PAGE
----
The NATO resolution called for digital cinema systems that will enhance the quality of the theatrical experience and be based on open standards. DCI's version 1.0 specification (coupled with NATO's supplementary requirements) provides for high quality levels, a high degree of security, and interoperable distribution of content. Exhibitors should learn enough about these specifications to know if the systems and equipment being offered are truly compliant with this important specification. Do the server and projector meet DCI security specifications? Does the server utilize DCI Compliant JPEG 2000 compression? Does the server accept SMPTE Compliant MXF-packaged content? Will the system accept a 4K movie, even if you only have a 2K projector? Will it play 48 fps 2K content, such as required for 3-D movies? Does the system produce DCI Compliant security logs, and will the system allow you to filter these logs according to your business needs before sharing them with your distribution partners? Thirdparty financing and integration companies should also warrant that their systems meet DCI's version 1.0 specification. (8) Does the Plan Give the Exhibitor a Choice of Equipment? Will the Exhibitor Own that Equipment at the End of the Financing Period?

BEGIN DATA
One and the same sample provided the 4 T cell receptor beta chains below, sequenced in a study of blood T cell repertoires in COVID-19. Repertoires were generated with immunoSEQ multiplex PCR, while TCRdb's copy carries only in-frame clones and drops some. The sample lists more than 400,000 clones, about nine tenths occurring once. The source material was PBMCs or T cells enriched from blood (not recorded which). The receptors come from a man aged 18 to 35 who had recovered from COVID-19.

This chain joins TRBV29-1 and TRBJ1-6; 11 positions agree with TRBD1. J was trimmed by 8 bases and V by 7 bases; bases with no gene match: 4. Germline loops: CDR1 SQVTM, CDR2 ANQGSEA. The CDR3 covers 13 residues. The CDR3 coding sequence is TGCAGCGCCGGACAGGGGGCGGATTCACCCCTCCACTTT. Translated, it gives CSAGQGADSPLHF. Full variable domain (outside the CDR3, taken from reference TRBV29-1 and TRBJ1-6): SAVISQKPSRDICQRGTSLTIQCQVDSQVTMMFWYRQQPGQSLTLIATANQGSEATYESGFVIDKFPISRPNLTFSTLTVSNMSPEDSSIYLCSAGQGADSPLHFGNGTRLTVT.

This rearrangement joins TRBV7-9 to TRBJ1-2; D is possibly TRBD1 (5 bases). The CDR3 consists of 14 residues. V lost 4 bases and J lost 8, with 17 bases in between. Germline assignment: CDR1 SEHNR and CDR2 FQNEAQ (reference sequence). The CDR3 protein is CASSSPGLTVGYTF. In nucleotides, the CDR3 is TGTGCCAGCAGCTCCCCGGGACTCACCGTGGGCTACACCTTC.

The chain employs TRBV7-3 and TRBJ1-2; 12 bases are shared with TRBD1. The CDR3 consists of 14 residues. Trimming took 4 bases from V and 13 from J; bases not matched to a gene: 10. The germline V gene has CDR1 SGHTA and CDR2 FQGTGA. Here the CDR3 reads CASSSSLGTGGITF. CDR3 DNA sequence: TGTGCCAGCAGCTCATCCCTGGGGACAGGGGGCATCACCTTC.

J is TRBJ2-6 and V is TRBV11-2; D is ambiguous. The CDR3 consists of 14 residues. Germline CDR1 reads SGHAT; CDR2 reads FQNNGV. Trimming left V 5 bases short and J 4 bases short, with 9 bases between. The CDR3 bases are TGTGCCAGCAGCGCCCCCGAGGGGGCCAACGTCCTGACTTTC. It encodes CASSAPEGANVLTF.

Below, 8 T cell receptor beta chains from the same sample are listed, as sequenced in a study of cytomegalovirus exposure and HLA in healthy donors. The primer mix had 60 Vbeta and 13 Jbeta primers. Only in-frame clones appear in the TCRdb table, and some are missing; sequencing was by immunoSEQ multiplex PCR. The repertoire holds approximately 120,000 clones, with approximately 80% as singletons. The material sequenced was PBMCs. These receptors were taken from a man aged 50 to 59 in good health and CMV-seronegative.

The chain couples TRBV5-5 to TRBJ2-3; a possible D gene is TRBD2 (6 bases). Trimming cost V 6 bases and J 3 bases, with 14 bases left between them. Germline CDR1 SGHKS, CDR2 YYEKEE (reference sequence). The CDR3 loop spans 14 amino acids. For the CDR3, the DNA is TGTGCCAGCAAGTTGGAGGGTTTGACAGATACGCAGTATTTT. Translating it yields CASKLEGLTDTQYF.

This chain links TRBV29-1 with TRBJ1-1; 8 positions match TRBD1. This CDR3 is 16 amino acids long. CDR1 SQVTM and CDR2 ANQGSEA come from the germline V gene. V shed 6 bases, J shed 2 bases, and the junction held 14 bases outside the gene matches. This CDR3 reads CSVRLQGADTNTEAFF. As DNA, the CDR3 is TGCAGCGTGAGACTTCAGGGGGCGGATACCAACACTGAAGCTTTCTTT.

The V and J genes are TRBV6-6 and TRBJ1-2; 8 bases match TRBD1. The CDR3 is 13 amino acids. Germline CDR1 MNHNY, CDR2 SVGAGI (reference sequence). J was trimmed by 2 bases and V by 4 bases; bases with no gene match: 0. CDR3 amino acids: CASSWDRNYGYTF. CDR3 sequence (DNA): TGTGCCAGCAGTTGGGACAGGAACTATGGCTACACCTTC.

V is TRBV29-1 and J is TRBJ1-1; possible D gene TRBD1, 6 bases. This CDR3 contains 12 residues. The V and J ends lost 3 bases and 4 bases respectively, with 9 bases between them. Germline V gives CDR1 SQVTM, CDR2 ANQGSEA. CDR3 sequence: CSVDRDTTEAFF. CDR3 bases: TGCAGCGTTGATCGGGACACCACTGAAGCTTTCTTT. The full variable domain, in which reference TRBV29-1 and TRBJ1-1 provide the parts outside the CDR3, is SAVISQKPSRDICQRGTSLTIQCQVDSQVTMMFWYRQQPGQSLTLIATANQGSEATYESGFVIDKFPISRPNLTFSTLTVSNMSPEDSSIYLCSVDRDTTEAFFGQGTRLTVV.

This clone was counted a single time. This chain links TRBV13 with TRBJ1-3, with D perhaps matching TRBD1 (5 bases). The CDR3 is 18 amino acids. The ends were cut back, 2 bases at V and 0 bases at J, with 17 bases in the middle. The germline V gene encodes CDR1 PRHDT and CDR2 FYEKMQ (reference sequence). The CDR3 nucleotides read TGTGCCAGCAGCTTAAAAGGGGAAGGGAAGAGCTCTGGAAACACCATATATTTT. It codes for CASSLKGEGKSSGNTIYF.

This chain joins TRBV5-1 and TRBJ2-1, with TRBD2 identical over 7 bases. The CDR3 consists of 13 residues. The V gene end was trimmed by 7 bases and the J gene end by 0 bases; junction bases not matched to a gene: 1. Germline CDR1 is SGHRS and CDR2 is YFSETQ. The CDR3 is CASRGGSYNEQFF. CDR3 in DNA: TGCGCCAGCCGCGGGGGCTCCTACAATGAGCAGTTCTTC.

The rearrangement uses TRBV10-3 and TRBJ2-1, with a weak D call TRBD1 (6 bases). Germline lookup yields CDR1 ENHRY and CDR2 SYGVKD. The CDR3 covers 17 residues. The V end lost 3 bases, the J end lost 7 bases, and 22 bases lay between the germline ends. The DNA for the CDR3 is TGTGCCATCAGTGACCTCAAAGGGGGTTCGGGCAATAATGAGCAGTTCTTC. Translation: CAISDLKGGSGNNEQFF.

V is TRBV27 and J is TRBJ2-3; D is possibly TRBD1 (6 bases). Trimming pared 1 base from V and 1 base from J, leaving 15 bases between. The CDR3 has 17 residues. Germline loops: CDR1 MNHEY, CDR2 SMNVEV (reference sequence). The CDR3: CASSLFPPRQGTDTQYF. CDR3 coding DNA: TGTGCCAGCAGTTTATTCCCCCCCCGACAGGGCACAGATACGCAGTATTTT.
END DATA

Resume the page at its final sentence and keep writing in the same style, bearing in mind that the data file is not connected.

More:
Many different companies have designed equipment components for digital cinema systems. In this healthy and competitive marketplace, an exhibitor may prefer certain equipment characteristics over others, given their knowledge of the operation of their theatres and the preferences of their patrons. That is why the NATO resolution provided that "Exhibitors must be able to select the equipment to be installed and to own the equipment at the end of the financing period." Does the plan allow the exhibitor to select the equipment he or she prefers, or is the plan tied to specific and exclusive technologies?